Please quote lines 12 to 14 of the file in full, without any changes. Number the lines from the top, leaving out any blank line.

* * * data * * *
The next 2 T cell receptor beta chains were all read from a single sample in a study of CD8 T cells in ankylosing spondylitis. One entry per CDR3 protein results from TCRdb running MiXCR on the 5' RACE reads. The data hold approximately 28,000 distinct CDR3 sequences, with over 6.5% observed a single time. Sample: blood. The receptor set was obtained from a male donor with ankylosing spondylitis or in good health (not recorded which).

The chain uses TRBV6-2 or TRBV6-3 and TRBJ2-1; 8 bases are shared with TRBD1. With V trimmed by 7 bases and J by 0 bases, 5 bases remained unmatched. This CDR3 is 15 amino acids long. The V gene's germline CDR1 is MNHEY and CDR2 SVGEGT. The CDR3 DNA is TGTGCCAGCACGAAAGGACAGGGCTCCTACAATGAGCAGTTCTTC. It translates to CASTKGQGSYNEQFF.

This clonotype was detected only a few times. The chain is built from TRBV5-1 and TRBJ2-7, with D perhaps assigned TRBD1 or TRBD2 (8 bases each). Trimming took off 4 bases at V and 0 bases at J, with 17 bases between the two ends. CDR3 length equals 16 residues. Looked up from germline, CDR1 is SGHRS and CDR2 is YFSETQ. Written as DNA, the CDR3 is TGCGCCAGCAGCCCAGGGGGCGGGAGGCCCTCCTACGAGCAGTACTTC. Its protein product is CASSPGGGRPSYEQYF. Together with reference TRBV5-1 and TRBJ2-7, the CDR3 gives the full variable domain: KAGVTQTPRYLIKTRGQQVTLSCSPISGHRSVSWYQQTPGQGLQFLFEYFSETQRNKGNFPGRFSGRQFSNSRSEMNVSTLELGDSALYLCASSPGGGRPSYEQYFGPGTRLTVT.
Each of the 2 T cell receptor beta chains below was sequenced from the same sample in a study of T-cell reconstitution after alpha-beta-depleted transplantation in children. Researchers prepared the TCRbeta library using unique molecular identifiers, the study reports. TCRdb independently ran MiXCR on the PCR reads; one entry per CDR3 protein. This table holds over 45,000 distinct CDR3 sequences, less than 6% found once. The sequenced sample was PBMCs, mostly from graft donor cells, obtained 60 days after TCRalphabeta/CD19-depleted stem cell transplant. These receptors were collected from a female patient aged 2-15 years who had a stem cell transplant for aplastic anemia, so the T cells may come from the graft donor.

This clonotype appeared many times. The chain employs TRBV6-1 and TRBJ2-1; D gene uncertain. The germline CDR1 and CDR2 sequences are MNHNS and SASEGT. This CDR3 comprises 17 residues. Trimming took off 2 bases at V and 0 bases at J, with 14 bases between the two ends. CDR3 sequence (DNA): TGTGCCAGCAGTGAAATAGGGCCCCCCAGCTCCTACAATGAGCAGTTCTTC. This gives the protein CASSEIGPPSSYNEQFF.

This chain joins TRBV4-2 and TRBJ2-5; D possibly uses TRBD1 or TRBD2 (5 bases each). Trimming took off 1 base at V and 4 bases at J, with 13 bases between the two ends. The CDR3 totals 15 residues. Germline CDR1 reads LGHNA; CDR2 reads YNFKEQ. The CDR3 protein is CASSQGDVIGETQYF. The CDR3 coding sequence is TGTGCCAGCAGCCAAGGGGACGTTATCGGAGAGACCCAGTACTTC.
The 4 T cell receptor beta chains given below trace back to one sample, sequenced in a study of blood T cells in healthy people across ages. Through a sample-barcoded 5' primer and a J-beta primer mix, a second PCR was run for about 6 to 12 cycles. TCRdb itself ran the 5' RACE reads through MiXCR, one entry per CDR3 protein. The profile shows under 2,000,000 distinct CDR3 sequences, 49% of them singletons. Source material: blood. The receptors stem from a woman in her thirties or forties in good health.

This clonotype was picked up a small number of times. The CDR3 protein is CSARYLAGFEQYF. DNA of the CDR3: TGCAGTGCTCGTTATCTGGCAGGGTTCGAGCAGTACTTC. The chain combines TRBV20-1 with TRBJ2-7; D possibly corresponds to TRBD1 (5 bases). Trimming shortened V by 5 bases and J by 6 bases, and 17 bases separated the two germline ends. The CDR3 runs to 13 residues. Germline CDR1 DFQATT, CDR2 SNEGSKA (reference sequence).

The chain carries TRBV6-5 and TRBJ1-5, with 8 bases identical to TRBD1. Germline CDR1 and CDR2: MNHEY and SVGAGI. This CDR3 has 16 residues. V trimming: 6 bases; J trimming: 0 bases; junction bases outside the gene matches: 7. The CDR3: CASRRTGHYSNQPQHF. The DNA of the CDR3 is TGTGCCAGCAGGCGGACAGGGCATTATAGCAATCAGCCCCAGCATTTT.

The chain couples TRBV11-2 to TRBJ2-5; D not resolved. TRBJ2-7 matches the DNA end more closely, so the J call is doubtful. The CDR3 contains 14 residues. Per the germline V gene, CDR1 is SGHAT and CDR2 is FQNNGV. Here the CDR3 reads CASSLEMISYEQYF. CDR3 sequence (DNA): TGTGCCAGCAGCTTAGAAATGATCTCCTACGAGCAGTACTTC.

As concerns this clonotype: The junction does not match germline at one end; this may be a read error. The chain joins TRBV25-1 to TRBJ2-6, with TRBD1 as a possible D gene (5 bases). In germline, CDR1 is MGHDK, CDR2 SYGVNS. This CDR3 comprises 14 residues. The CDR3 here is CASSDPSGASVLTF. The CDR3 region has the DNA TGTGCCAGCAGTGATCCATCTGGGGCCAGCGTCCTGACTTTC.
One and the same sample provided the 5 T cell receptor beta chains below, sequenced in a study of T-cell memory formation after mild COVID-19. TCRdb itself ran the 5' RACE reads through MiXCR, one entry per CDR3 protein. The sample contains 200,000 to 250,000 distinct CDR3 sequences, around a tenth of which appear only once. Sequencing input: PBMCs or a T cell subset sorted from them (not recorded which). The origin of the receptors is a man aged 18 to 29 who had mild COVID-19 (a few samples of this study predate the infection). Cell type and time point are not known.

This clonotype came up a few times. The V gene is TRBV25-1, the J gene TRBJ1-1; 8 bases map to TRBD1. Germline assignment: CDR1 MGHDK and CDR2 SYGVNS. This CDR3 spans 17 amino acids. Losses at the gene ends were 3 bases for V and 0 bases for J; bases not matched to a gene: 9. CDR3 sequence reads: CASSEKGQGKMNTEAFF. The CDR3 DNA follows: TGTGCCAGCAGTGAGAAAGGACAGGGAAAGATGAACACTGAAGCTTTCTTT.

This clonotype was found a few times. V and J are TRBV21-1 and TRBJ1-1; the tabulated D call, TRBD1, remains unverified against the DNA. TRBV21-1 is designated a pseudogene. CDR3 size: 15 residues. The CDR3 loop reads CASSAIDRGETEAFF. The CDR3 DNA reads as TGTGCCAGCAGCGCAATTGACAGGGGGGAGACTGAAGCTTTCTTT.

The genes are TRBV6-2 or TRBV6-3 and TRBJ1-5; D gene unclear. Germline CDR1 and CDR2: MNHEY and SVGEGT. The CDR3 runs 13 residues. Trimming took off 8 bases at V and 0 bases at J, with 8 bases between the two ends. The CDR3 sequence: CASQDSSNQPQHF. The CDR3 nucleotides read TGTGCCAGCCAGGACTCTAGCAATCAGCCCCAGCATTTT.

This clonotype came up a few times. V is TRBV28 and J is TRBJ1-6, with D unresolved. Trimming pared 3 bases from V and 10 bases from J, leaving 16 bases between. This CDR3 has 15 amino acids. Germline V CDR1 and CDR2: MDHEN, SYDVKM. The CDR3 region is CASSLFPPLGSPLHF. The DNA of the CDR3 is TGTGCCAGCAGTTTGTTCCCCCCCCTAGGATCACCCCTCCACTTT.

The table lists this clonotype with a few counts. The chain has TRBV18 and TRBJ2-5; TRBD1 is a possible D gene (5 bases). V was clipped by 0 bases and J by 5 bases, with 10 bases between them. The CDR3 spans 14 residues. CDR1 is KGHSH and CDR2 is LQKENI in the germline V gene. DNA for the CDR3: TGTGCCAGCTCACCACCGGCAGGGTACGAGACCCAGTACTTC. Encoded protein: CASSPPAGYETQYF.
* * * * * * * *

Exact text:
One and the same sample provided the 5 T cell receptor beta chains below, sequenced in a study of T-cell memory formation after mild COVID-19. TCRdb itself ran the 5' RACE reads through MiXCR, one entry per CDR3 protein. The sample contains 200,000 to 250,000 distinct CDR3 sequences, around a tenth of which appear only once. Sequencing input: PBMCs or a T cell subset sorted from them (not recorded which). The origin of the receptors is a man aged 18 to 29 who had mild COVID-19 (a few samples of this study predate the infection). Cell type and time point are not known.

This clonotype came up a few times. The V gene is TRBV25-1, the J gene TRBJ1-1; 8 bases map to TRBD1. Germline assignment: CDR1 MGHDK and CDR2 SYGVNS. This CDR3 spans 17 amino acids. Losses at the gene ends were 3 bases for V and 0 bases for J; bases not matched to a gene: 9. CDR3 sequence reads: CASSEKGQGKMNTEAFF. The CDR3 DNA follows: TGTGCCAGCAGTGAGAAAGGACAGGGAAAGATGAACACTGAAGCTTTCTTT.

This clonotype was found a few times. V and J are TRBV21-1 and TRBJ1-1; the tabulated D call, TRBD1, remains unverified against the DNA. TRBV21-1 is designated a pseudogene. CDR3 size: 15 residues. The CDR3 loop reads CASSAIDRGETEAFF. The CDR3 DNA reads as TGTGCCAGCAGCGCAATTGACAGGGGGGAGACTGAAGCTTTCTTT.